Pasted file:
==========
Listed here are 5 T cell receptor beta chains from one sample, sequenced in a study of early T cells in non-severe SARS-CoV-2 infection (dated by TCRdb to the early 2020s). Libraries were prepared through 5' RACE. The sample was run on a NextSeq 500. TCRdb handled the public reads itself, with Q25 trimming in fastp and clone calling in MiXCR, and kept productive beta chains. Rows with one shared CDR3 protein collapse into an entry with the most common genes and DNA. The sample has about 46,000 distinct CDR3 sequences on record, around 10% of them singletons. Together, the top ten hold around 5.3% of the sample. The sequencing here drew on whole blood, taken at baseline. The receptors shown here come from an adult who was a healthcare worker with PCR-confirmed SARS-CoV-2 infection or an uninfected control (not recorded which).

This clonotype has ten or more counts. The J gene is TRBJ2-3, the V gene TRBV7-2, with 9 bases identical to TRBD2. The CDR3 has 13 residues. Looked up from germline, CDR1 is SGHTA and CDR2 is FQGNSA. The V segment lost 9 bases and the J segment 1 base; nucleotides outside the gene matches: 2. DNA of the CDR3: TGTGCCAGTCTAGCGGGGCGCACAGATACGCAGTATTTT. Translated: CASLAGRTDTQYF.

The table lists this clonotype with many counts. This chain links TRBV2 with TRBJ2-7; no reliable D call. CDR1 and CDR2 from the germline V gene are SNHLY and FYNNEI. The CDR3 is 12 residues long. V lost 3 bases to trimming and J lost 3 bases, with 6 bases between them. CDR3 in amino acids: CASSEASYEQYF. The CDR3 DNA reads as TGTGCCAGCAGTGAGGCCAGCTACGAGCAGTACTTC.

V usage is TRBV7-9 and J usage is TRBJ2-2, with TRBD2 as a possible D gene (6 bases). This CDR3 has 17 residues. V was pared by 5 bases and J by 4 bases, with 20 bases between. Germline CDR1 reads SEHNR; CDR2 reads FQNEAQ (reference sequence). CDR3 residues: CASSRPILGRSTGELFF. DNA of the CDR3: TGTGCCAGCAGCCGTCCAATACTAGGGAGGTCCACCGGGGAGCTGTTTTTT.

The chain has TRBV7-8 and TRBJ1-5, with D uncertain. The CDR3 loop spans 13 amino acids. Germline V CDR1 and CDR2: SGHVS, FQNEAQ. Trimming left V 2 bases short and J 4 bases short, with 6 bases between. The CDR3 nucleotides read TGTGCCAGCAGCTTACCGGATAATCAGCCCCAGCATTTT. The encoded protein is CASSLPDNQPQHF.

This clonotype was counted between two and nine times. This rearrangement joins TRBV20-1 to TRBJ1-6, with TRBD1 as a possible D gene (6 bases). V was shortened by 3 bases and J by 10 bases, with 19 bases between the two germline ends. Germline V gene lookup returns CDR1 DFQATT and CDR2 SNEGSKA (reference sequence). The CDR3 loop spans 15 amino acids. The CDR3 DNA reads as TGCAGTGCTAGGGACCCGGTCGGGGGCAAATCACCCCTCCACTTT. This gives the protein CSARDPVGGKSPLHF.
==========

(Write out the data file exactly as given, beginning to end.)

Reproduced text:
Listed here are 5 T cell receptor beta chains from one sample, sequenced in a study of early T cells in non-severe SARS-CoV-2 infection (dated by TCRdb to the early 2020s). Libraries were prepared through 5' RACE. The sample was run on a NextSeq 500. TCRdb handled the public reads itself, with Q25 trimming in fastp and clone calling in MiXCR, and kept productive beta chains. Rows with one shared CDR3 protein collapse into an entry with the most common genes and DNA. The sample has about 46,000 distinct CDR3 sequences on record, around 10% of them singletons. Together, the top ten hold around 5.3% of the sample. The sequencing here drew on whole blood, taken at baseline. The receptors shown here come from an adult who was a healthcare worker with PCR-confirmed SARS-CoV-2 infection or an uninfected control (not recorded which).

This clonotype has ten or more counts. The J gene is TRBJ2-3, the V gene TRBV7-2, with 9 bases identical to TRBD2. The CDR3 has 13 residues. Looked up from germline, CDR1 is SGHTA and CDR2 is FQGNSA. The V segment lost 9 bases and the J segment 1 base; nucleotides outside the gene matches: 2. DNA of the CDR3: TGTGCCAGTCTAGCGGGGCGCACAGATACGCAGTATTTT. Translated: CASLAGRTDTQYF.

The table lists this clonotype with many counts. This chain links TRBV2 with TRBJ2-7; no reliable D call. CDR1 and CDR2 from the germline V gene are SNHLY and FYNNEI. The CDR3 is 12 residues long. V lost 3 bases to trimming and J lost 3 bases, with 6 bases between them. CDR3 in amino acids: CASSEASYEQYF. The CDR3 DNA reads as TGTGCCAGCAGTGAGGCCAGCTACGAGCAGTACTTC.

V usage is TRBV7-9 and J usage is TRBJ2-2, with TRBD2 as a possible D gene (6 bases). This CDR3 has 17 residues. V was pared by 5 bases and J by 4 bases, with 20 bases between. Germline CDR1 reads SEHNR; CDR2 reads FQNEAQ (reference sequence). CDR3 residues: CASSRPILGRSTGELFF. DNA of the CDR3: TGTGCCAGCAGCCGTCCAATACTAGGGAGGTCCACCGGGGAGCTGTTTTTT.

The chain has TRBV7-8 and TRBJ1-5, with D uncertain. The CDR3 loop spans 13 amino acids. Germline V CDR1 and CDR2: SGHVS, FQNEAQ. Trimming left V 2 bases short and J 4 bases short, with 6 bases between. The CDR3 nucleotides read TGTGCCAGCAGCTTACCGGATAATCAGCCCCAGCATTTT. The encoded protein is CASSLPDNQPQHF.

This clonotype was counted between two and nine times. This rearrangement joins TRBV20-1 to TRBJ1-6, with TRBD1 as a possible D gene (6 bases). V was shortened by 3 bases and J by 10 bases, with 19 bases between the two germline ends. Germline V gene lookup returns CDR1 DFQATT and CDR2 SNEGSKA (reference sequence). The CDR3 loop spans 15 amino acids. The CDR3 DNA reads as TGCAGTGCTAGGGACCCGGTCGGGGGCAAATCACCCCTCCACTTT. This gives the protein CSARDPVGGKSPLHF.